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The Home and the World Chapter Summary & Analysis - Chapter 3 Summary

This Study Guide consists of approximately 63 pages of chapter summaries, quotes, character analysis, themes, and more - everything you need to sharpen your knowledge of The Home and the World.
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Chapter 3 Summary

In Bimala's Story, Part 6, Bimala loses her feeling of shame even when the Bara Rani mocks her, saying it is time for the men of the house to weep. Sandip makes her feel beautiful, and since he is not a mere individual because he has the minds of millions in the country within him, her sister-in-law's jests no longer touch her, especially after he calls her Queen Bee of the hive, causing her to feel a strength she has never felt before. Sandip consults her about everything concerning the Cause, and since her responses seem to astonish him, he praises women for having a way of understanding without thinking. Bimala's mind is so clouded that she is unaware of a cruel thing happening, but she suggests that this is, perhaps, women's nature.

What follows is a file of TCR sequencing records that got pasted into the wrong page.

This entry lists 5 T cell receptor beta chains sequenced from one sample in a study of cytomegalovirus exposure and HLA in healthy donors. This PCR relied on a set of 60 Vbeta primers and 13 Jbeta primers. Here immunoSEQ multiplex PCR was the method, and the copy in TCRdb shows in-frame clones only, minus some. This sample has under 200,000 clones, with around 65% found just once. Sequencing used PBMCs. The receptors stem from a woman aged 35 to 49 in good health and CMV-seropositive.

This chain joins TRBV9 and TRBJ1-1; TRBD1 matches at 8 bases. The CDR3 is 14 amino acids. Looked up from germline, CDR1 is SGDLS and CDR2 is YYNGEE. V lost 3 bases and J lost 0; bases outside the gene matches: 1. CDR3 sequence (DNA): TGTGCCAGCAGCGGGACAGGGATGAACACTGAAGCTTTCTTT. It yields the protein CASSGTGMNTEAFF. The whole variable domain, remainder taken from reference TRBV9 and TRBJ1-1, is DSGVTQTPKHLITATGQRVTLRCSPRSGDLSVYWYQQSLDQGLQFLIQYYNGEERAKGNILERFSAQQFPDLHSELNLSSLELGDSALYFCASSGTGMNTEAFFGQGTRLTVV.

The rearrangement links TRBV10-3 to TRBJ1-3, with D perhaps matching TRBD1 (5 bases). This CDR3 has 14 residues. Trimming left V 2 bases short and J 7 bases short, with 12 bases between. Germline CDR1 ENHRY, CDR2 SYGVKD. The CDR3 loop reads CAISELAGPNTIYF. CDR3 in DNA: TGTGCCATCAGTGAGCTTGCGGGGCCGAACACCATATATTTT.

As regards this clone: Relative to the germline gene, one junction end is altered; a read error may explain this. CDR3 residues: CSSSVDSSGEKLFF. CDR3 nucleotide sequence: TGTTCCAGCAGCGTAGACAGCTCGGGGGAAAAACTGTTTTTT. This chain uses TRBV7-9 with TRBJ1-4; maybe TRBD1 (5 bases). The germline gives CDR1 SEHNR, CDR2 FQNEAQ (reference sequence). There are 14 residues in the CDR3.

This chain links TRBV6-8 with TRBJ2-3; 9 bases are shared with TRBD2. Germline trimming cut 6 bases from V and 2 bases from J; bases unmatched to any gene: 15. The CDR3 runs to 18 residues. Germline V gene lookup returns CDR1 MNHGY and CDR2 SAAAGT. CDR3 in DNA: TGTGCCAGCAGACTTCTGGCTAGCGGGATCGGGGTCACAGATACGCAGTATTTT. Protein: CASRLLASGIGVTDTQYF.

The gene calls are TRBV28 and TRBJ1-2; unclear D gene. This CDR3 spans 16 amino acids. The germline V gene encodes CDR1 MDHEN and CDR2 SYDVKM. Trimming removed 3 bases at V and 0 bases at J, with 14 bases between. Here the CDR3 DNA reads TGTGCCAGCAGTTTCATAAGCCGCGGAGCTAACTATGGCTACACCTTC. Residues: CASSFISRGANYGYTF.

In the second part of Sandip's Story, Sandip gets an inkling that something has gone...

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This section contains 1,210 words
(approx. 5 pages at 300 words per page)
Purchase our The Home and the World Study Guide
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The Home and the World from BookRags and Gale's For Students Series. ©2005-2006 Thomson Gale, a part of the Thomson Corporation. All rights reserved.
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